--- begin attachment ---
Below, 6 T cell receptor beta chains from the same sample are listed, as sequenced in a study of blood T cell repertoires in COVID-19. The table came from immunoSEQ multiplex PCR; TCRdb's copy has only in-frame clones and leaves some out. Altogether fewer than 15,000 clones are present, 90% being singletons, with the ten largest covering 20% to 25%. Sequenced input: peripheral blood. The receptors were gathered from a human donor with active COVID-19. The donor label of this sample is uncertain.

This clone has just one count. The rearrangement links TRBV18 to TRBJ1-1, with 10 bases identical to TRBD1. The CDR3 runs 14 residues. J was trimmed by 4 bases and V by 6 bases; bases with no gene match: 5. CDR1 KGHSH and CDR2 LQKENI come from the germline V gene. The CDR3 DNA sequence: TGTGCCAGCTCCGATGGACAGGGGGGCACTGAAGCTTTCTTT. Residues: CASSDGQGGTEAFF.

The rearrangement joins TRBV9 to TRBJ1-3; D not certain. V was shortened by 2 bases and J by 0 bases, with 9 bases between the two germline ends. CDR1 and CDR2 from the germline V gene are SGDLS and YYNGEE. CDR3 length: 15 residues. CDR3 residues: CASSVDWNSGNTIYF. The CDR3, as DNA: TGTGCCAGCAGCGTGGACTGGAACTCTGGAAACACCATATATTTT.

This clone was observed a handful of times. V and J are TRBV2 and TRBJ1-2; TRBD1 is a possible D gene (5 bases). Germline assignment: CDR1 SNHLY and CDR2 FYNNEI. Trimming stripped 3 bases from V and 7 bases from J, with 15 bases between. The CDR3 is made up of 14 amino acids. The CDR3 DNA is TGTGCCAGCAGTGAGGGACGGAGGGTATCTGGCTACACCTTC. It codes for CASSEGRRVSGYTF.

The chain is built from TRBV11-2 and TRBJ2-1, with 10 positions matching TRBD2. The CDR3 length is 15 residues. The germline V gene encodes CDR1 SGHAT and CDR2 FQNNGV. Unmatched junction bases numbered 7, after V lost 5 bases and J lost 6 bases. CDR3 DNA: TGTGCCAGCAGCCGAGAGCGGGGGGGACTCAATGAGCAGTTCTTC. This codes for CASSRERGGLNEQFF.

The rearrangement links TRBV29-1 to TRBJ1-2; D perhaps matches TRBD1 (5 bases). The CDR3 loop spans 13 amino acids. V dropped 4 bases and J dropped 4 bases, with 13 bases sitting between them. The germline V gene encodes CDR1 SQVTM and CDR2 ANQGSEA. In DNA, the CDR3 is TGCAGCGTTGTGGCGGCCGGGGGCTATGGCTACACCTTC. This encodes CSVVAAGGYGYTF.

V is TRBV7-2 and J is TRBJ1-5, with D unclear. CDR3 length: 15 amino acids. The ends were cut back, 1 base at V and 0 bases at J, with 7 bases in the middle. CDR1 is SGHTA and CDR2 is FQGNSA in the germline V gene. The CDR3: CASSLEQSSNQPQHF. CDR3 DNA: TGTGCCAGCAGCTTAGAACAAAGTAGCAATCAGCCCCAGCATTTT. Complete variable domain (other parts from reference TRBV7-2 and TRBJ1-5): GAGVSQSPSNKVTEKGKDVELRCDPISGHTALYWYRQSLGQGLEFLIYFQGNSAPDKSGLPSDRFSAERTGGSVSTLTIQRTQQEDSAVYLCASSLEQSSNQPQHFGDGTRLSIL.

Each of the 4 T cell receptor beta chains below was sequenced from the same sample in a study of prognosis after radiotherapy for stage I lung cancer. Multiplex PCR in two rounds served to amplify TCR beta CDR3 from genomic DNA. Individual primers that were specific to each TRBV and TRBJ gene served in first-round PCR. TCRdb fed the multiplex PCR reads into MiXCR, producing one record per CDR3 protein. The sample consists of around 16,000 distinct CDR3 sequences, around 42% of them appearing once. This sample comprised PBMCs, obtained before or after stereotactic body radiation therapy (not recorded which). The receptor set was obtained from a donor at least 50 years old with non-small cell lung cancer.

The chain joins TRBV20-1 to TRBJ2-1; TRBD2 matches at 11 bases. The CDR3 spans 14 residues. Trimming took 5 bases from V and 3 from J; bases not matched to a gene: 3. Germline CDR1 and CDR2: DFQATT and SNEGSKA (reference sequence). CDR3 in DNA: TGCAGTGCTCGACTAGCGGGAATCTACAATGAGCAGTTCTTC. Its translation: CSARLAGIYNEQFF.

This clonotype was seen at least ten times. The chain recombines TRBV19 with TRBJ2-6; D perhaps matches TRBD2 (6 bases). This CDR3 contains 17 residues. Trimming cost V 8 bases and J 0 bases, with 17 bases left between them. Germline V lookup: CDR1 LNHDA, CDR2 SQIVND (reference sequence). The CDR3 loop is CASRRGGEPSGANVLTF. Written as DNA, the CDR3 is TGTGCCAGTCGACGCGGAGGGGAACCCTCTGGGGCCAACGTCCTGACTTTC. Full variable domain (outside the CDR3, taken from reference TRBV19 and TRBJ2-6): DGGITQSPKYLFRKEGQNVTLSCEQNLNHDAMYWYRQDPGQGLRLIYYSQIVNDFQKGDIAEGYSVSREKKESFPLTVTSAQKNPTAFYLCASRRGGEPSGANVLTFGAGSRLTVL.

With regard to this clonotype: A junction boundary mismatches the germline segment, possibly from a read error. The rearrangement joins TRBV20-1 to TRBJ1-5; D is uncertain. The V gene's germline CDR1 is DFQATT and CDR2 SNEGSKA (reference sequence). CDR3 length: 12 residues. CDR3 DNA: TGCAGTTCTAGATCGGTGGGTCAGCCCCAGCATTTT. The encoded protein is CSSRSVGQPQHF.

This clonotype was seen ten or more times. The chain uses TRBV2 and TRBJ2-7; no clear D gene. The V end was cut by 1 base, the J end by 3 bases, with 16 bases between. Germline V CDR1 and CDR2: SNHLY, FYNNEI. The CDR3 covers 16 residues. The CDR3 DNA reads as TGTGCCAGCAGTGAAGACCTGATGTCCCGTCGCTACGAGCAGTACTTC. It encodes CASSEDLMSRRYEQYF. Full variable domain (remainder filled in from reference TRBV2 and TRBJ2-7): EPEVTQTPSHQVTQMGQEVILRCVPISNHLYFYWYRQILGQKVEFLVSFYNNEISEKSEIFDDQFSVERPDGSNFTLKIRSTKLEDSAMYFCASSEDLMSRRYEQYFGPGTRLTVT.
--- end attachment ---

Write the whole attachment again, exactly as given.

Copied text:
Below, 6 T cell receptor beta chains from the same sample are listed, as sequenced in a study of blood T cell repertoires in COVID-19. The table came from immunoSEQ multiplex PCR; TCRdb's copy has only in-frame clones and leaves some out. Altogether fewer than 15,000 clones are present, 90% being singletons, with the ten largest covering 20% to 25%. Sequenced input: peripheral blood. The receptors were gathered from a human donor with active COVID-19. The donor label of this sample is uncertain.

This clone has just one count. The rearrangement links TRBV18 to TRBJ1-1, with 10 bases identical to TRBD1. The CDR3 runs 14 residues. J was trimmed by 4 bases and V by 6 bases; bases with no gene match: 5. CDR1 KGHSH and CDR2 LQKENI come from the germline V gene. The CDR3 DNA sequence: TGTGCCAGCTCCGATGGACAGGGGGGCACTGAAGCTTTCTTT. Residues: CASSDGQGGTEAFF.

The rearrangement joins TRBV9 to TRBJ1-3; D not certain. V was shortened by 2 bases and J by 0 bases, with 9 bases between the two germline ends. CDR1 and CDR2 from the germline V gene are SGDLS and YYNGEE. CDR3 length: 15 residues. CDR3 residues: CASSVDWNSGNTIYF. The CDR3, as DNA: TGTGCCAGCAGCGTGGACTGGAACTCTGGAAACACCATATATTTT.

This clone was observed a handful of times. V and J are TRBV2 and TRBJ1-2; TRBD1 is a possible D gene (5 bases). Germline assignment: CDR1 SNHLY and CDR2 FYNNEI. Trimming stripped 3 bases from V and 7 bases from J, with 15 bases between. The CDR3 is made up of 14 amino acids. The CDR3 DNA is TGTGCCAGCAGTGAGGGACGGAGGGTATCTGGCTACACCTTC. It codes for CASSEGRRVSGYTF.

The chain is built from TRBV11-2 and TRBJ2-1, with 10 positions matching TRBD2. The CDR3 length is 15 residues. The germline V gene encodes CDR1 SGHAT and CDR2 FQNNGV. Unmatched junction bases numbered 7, after V lost 5 bases and J lost 6 bases. CDR3 DNA: TGTGCCAGCAGCCGAGAGCGGGGGGGACTCAATGAGCAGTTCTTC. This codes for CASSRERGGLNEQFF.

The rearrangement links TRBV29-1 to TRBJ1-2; D perhaps matches TRBD1 (5 bases). The CDR3 loop spans 13 amino acids. V dropped 4 bases and J dropped 4 bases, with 13 bases sitting between them. The germline V gene encodes CDR1 SQVTM and CDR2 ANQGSEA. In DNA, the CDR3 is TGCAGCGTTGTGGCGGCCGGGGGCTATGGCTACACCTTC. This encodes CSVVAAGGYGYTF.

V is TRBV7-2 and J is TRBJ1-5, with D unclear. CDR3 length: 15 amino acids. The ends were cut back, 1 base at V and 0 bases at J, with 7 bases in the middle. CDR1 is SGHTA and CDR2 is FQGNSA in the germline V gene. The CDR3: CASSLEQSSNQPQHF. CDR3 DNA: TGTGCCAGCAGCTTAGAACAAAGTAGCAATCAGCCCCAGCATTTT. Complete variable domain (other parts from reference TRBV7-2 and TRBJ1-5): GAGVSQSPSNKVTEKGKDVELRCDPISGHTALYWYRQSLGQGLEFLIYFQGNSAPDKSGLPSDRFSAERTGGSVSTLTIQRTQQEDSAVYLCASSLEQSSNQPQHFGDGTRLSIL.

Each of the 4 T cell receptor beta chains below was sequenced from the same sample in a study of prognosis after radiotherapy for stage I lung cancer. Multiplex PCR in two rounds served to amplify TCR beta CDR3 from genomic DNA. Individual primers that were specific to each TRBV and TRBJ gene served in first-round PCR. TCRdb fed the multiplex PCR reads into MiXCR, producing one record per CDR3 protein. The sample consists of around 16,000 distinct CDR3 sequences, around 42% of them appearing once. This sample comprised PBMCs, obtained before or after stereotactic body radiation therapy (not recorded which). The receptor set was obtained from a donor at least 50 years old with non-small cell lung cancer.

The chain joins TRBV20-1 to TRBJ2-1; TRBD2 matches at 11 bases. The CDR3 spans 14 residues. Trimming took 5 bases from V and 3 from J; bases not matched to a gene: 3. Germline CDR1 and CDR2: DFQATT and SNEGSKA (reference sequence). CDR3 in DNA: TGCAGTGCTCGACTAGCGGGAATCTACAATGAGCAGTTCTTC. Its translation: CSARLAGIYNEQFF.

This clonotype was seen at least ten times. The chain recombines TRBV19 with TRBJ2-6; D perhaps matches TRBD2 (6 bases). This CDR3 contains 17 residues. Trimming cost V 8 bases and J 0 bases, with 17 bases left between them. Germline V lookup: CDR1 LNHDA, CDR2 SQIVND (reference sequence). The CDR3 loop is CASRRGGEPSGANVLTF. Written as DNA, the CDR3 is TGTGCCAGTCGACGCGGAGGGGAACCCTCTGGGGCCAACGTCCTGACTTTC. Full variable domain (outside the CDR3, taken from reference TRBV19 and TRBJ2-6): DGGITQSPKYLFRKEGQNVTLSCEQNLNHDAMYWYRQDPGQGLRLIYYSQIVNDFQKGDIAEGYSVSREKKESFPLTVTSAQKNPTAFYLCASRRGGEPSGANVLTFGAGSRLTVL.

With regard to this clonotype: A junction boundary mismatches the germline segment, possibly from a read error. The rearrangement joins TRBV20-1 to TRBJ1-5; D is uncertain. The V gene's germline CDR1 is DFQATT and CDR2 SNEGSKA (reference sequence). CDR3 length: 12 residues. CDR3 DNA: TGCAGTTCTAGATCGGTGGGTCAGCCCCAGCATTTT. The encoded protein is CSSRSVGQPQHF.

This clonotype was seen ten or more times. The chain uses TRBV2 and TRBJ2-7; no clear D gene. The V end was cut by 1 base, the J end by 3 bases, with 16 bases between. Germline V CDR1 and CDR2: SNHLY, FYNNEI. The CDR3 covers 16 residues. The CDR3 DNA reads as TGTGCCAGCAGTGAAGACCTGATGTCCCGTCGCTACGAGCAGTACTTC. It encodes CASSEDLMSRRYEQYF. Full variable domain (remainder filled in from reference TRBV2 and TRBJ2-7): EPEVTQTPSHQVTQMGQEVILRCVPISNHLYFYWYRQILGQKVEFLVSFYNNEISEKSEIFDDQFSVERPDGSNFTLKIRSTKLEDSAMYFCASSEDLMSRRYEQYFGPGTRLTVT.